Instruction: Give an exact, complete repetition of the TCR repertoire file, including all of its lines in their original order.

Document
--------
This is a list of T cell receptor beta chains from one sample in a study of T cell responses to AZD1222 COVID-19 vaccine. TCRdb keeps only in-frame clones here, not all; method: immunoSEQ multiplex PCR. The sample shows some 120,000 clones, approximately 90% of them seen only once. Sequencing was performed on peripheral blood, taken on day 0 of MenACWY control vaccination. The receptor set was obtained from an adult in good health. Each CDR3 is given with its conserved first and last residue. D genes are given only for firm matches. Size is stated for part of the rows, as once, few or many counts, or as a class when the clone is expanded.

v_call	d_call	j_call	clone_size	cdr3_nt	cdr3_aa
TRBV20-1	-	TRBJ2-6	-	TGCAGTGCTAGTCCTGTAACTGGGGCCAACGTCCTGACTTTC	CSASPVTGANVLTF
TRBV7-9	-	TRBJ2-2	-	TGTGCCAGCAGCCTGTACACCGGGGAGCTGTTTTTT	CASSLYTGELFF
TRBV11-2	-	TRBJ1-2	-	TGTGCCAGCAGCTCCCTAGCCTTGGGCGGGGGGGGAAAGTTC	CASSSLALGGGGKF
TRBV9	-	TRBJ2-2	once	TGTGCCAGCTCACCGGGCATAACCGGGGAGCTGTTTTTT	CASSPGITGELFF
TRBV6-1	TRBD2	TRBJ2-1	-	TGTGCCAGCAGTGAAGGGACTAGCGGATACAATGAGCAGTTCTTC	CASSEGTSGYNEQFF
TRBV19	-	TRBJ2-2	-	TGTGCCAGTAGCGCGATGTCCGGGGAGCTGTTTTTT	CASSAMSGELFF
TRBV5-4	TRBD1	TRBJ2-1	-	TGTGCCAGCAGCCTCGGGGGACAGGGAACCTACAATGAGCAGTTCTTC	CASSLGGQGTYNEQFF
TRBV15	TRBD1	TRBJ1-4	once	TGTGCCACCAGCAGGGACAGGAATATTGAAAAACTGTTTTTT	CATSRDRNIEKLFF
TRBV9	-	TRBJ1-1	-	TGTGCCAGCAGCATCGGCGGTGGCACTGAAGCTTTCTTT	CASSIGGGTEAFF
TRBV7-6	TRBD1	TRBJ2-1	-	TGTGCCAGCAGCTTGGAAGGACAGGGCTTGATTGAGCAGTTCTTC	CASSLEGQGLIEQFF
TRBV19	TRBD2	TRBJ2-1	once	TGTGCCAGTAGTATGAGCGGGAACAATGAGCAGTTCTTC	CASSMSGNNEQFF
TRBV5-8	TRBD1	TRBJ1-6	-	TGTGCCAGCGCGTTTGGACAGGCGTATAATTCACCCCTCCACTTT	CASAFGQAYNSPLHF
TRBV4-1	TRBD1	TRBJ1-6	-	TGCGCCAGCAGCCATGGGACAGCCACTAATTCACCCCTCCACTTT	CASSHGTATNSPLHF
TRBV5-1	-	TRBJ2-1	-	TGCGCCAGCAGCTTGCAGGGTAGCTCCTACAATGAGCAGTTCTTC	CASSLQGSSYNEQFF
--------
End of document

This is a list of T cell receptor beta chains from one sample in a study of T cell responses to AZD1222 COVID-19 vaccine. TCRdb keeps only in-frame clones here, not all; method: immunoSEQ multiplex PCR. The sample shows some 120,000 clones, approximately 90% of them seen only once. Sequencing was performed on peripheral blood, taken on day 0 of MenACWY control vaccination. The receptor set was obtained from an adult in good health. Each CDR3 is given with its conserved first and last residue. D genes are given only for firm matches. Size is stated for part of the rows, as once, few or many counts, or as a class when the clone is expanded.

v_call	d_call	j_call	clone_size	cdr3_nt	cdr3_aa
TRBV20-1	-	TRBJ2-6	-	TGCAGTGCTAGTCCTGTAACTGGGGCCAACGTCCTGACTTTC	CSASPVTGANVLTF
TRBV7-9	-	TRBJ2-2	-	TGTGCCAGCAGCCTGTACACCGGGGAGCTGTTTTTT	CASSLYTGELFF
TRBV11-2	-	TRBJ1-2	-	TGTGCCAGCAGCTCCCTAGCCTTGGGCGGGGGGGGAAAGTTC	CASSSLALGGGGKF
TRBV9	-	TRBJ2-2	once	TGTGCCAGCTCACCGGGCATAACCGGGGAGCTGTTTTTT	CASSPGITGELFF
TRBV6-1	TRBD2	TRBJ2-1	-	TGTGCCAGCAGTGAAGGGACTAGCGGATACAATGAGCAGTTCTTC	CASSEGTSGYNEQFF
TRBV19	-	TRBJ2-2	-	TGTGCCAGTAGCGCGATGTCCGGGGAGCTGTTTTTT	CASSAMSGELFF
TRBV5-4	TRBD1	TRBJ2-1	-	TGTGCCAGCAGCCTCGGGGGACAGGGAACCTACAATGAGCAGTTCTTC	CASSLGGQGTYNEQFF
TRBV15	TRBD1	TRBJ1-4	once	TGTGCCACCAGCAGGGACAGGAATATTGAAAAACTGTTTTTT	CATSRDRNIEKLFF
TRBV9	-	TRBJ1-1	-	TGTGCCAGCAGCATCGGCGGTGGCACTGAAGCTTTCTTT	CASSIGGGTEAFF
TRBV7-6	TRBD1	TRBJ2-1	-	TGTGCCAGCAGCTTGGAAGGACAGGGCTTGATTGAGCAGTTCTTC	CASSLEGQGLIEQFF
TRBV19	TRBD2	TRBJ2-1	once	TGTGCCAGTAGTATGAGCGGGAACAATGAGCAGTTCTTC	CASSMSGNNEQFF
TRBV5-8	TRBD1	TRBJ1-6	-	TGTGCCAGCGCGTTTGGACAGGCGTATAATTCACCCCTCCACTTT	CASAFGQAYNSPLHF
TRBV4-1	TRBD1	TRBJ1-6	-	TGCGCCAGCAGCCATGGGACAGCCACTAATTCACCCCTCCACTTT	CASSHGTATNSPLHF
TRBV5-1	-	TRBJ2-1	-	TGCGCCAGCAGCTTGCAGGGTAGCTCCTACAATGAGCAGTTCTTC	CASSLQGSSYNEQFF